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NYPHRT#5-102263W1 NYPHRT#5-102263W1 Document Transcript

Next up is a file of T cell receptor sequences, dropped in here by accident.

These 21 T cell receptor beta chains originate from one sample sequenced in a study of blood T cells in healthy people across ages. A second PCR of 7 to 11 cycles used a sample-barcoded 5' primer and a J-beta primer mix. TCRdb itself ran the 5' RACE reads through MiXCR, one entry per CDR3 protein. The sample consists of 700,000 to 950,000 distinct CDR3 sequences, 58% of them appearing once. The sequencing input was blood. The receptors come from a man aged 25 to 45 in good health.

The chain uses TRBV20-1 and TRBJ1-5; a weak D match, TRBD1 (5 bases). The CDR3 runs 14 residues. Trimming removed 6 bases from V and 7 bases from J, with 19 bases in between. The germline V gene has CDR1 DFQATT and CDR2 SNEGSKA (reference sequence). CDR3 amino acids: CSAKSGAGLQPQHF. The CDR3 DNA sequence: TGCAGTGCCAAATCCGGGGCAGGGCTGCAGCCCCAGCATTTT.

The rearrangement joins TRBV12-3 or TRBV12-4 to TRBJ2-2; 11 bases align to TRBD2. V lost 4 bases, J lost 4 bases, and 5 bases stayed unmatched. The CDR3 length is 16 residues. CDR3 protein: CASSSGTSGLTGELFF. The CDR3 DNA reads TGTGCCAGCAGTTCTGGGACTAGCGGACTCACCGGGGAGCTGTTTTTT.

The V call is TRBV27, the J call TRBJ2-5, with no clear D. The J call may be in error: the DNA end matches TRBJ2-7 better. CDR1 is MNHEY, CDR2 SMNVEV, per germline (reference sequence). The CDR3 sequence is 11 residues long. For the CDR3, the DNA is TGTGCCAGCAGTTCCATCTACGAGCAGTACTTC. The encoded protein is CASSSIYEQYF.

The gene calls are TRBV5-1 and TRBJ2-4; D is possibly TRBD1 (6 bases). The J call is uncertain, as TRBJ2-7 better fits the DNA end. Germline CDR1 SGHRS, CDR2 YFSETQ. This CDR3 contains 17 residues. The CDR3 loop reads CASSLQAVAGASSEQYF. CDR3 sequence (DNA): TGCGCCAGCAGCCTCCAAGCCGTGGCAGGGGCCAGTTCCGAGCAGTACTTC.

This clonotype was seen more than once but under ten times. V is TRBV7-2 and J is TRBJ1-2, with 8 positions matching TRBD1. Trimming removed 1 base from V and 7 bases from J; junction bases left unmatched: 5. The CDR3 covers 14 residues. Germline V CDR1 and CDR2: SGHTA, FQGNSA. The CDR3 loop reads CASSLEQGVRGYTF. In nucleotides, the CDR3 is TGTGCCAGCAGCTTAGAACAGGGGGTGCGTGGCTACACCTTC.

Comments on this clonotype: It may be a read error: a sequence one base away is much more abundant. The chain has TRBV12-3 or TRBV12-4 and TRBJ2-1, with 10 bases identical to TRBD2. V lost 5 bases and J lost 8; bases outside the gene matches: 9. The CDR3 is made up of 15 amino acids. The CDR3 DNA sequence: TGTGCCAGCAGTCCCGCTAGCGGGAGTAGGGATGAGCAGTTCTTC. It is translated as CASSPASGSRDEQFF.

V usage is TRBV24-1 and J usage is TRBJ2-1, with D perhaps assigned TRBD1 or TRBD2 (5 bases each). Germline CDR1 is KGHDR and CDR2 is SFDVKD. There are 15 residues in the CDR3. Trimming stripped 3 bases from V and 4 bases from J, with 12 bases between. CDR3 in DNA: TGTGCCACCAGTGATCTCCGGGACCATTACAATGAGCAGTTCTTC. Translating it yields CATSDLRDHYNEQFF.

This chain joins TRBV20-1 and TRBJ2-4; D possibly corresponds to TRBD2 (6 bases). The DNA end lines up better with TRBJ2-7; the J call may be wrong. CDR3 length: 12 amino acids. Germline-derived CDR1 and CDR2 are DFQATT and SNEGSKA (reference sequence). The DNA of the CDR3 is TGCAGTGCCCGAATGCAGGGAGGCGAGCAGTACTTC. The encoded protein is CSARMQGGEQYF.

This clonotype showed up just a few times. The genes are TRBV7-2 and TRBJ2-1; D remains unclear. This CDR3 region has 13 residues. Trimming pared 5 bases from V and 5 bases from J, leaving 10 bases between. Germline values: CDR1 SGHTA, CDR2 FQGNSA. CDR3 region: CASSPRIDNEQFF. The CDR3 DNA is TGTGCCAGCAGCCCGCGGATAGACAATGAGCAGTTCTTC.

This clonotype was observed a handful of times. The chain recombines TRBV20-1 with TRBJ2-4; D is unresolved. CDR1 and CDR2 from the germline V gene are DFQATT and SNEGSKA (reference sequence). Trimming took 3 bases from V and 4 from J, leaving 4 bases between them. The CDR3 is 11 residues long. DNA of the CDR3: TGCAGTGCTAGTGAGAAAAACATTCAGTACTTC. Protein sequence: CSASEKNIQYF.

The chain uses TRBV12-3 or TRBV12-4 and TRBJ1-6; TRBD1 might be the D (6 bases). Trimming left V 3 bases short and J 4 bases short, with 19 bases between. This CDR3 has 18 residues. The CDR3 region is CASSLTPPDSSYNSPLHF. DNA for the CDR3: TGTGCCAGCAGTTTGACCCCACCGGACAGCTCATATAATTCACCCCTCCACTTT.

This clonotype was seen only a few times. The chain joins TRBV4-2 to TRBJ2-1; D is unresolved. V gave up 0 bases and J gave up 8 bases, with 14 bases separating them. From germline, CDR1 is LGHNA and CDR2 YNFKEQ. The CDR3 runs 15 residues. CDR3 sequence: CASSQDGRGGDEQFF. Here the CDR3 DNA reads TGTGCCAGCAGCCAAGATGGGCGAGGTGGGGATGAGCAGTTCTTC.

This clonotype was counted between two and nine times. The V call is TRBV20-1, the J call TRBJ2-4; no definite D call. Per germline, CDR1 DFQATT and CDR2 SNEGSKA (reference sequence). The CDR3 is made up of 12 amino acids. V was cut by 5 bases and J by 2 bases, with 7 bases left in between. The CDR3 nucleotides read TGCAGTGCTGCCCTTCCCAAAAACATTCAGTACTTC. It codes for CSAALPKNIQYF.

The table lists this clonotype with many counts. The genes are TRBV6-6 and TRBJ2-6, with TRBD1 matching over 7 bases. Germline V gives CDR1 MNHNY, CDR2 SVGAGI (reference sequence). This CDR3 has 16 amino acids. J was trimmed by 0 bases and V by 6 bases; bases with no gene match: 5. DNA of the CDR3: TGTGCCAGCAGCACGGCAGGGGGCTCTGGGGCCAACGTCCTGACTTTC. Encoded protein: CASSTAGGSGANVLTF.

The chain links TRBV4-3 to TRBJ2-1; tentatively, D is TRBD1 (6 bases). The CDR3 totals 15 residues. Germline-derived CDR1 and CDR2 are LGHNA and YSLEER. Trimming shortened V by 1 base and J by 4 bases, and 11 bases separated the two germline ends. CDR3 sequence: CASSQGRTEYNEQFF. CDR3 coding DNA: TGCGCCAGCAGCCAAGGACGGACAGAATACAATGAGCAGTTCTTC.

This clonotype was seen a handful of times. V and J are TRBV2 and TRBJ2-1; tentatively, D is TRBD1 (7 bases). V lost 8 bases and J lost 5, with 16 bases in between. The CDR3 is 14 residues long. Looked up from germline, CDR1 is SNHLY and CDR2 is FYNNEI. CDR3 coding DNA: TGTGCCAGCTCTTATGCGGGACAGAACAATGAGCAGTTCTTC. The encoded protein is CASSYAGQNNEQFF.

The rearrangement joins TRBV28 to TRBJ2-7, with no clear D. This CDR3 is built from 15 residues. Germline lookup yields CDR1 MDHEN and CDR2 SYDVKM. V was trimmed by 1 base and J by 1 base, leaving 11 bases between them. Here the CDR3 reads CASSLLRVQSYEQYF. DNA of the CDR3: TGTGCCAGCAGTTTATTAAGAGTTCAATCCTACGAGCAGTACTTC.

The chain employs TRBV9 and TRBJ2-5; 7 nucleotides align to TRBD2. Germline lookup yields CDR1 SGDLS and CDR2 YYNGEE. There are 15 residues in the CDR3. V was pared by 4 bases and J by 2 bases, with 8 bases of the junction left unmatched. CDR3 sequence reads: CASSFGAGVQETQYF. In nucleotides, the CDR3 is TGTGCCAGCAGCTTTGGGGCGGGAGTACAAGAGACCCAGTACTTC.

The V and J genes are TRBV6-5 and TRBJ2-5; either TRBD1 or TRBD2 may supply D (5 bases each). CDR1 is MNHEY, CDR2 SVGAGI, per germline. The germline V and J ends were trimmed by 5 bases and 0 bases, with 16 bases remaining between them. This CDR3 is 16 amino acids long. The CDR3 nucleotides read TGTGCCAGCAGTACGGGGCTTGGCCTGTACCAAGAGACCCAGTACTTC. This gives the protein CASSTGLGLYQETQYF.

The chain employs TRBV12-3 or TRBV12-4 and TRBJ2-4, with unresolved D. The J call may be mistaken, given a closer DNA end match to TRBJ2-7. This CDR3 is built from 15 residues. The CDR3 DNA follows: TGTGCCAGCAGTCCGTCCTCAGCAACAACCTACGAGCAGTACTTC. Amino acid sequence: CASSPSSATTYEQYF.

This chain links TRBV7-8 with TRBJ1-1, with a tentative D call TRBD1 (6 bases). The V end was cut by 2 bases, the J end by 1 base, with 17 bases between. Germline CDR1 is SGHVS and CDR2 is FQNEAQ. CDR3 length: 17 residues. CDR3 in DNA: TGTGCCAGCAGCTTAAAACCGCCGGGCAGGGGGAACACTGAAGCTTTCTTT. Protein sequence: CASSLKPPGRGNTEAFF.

• NEWYORK–PRESBYTERIANFall 2006 Vol.110Affiliated with Columbia University College of Physicians and Surgeons and Weill Medical College of Cornell University Genomics-Based Test Replaces Heart Biopsy Based on the CARGO study, a blood test is replacing endomyocardial biopsy as the gold standard for detecting organ rejection after heart transplantation.CONTENTS Since the 1970’s, heart transplant patients have had to regularly undergo an invasive, uncomfortable, andCardiothoracic Surgeon potentially risky test for signs of rejection, a leadingas Interventionalist cause of death among heart transplant recipients. TheNew fellowship combinestraining in interventional test, endomyocardial biopsy, or EMB, involvescardiology and surgery. inserting a catheter into a vein in the neck andpage 2 threading it into the heart, so that a tiny amount ofAdaptive Vein Graft the heart muscle can be sampled for analysis. Now, aArterialization quick, easy-to-administer blood test is rapidlyReducing remodeling replacing EMB as the gold standard for diagnosingwith spironolactone.page 3 rejection of the donor heart. The test, a product of a five-year, multicenterAlcohol Septal Ablation study conducted with biomedical company XDx, wasTreating hypertrophiccardiomyopathy. based on the hypothesis that a genetic test couldpage 4 detect the absence of rejection in heart transplant recipients. “We believed that using the knowledge So-called “heat maps” like the one above show whichTranscatheter genes are upregulated (red) and downregulated (green)Cardiovascular Therapeutics gained by the mapping of the human genome, it during rejection of a transplanted heart.2006 conference might be possible to detect gene expression variationsinformation. that correspond to immune activity during rejection. immune process involved in rejection after heartpage 5 If so, these changes could be identified by testing a transplantation. They constructed DNA microarraysFaculty Highlights regular blood sample,” explains Mario C. Deng, MD, and analyzed over 7000 genes identified in medicalpage 6 Director of Cardiac Transplantation Research at literature as involved in immune activation by cells Columbia University, Department of Medicine, known as leukocytes. In contrast to older methods of Division of Cardiology, and Co-Principal Investigator studying the activity of single genes, powerful DNA of the Cardiac Allograft Rejection Gene Expression microarrays arrange the entire genome on a single Observational study (CARGO). chip, and can provide a picture of the activation status CARGO proceeded in three phases, and involved of thousands of genes at once. Screening of more than testing of over 600 patients in eight U.S. centers. 7000 genes during Phase 1 refined the researchers’ gene selection to 252 candidate genes. PHASE 1: GENE DISCOVERY During the first phase of the study, the researchers PHASE 2: determined the genetic changes associated with the DEVELOPMENT OF A DIAGNOSTIC TOOL Further analysis of the 252 candidate genes then Mario C. Deng, MD, FACC, FESC, is Director of narrowed the pool to a set of 62. During this phase, Cardiac Transplantation Research and Assistant Dr. Deng and the study team worked with XDx to Attending Physician, Center for Advanced Cardiac analyze each of these genes in patients who did and Care, Division of Cardiology, Department of Medicine, NewYork-Presbyterian Hospital/Columbia. did not experience rejection to determine their levels CONTINUED ON P.5 212.305.0200 q md785@columbia.edu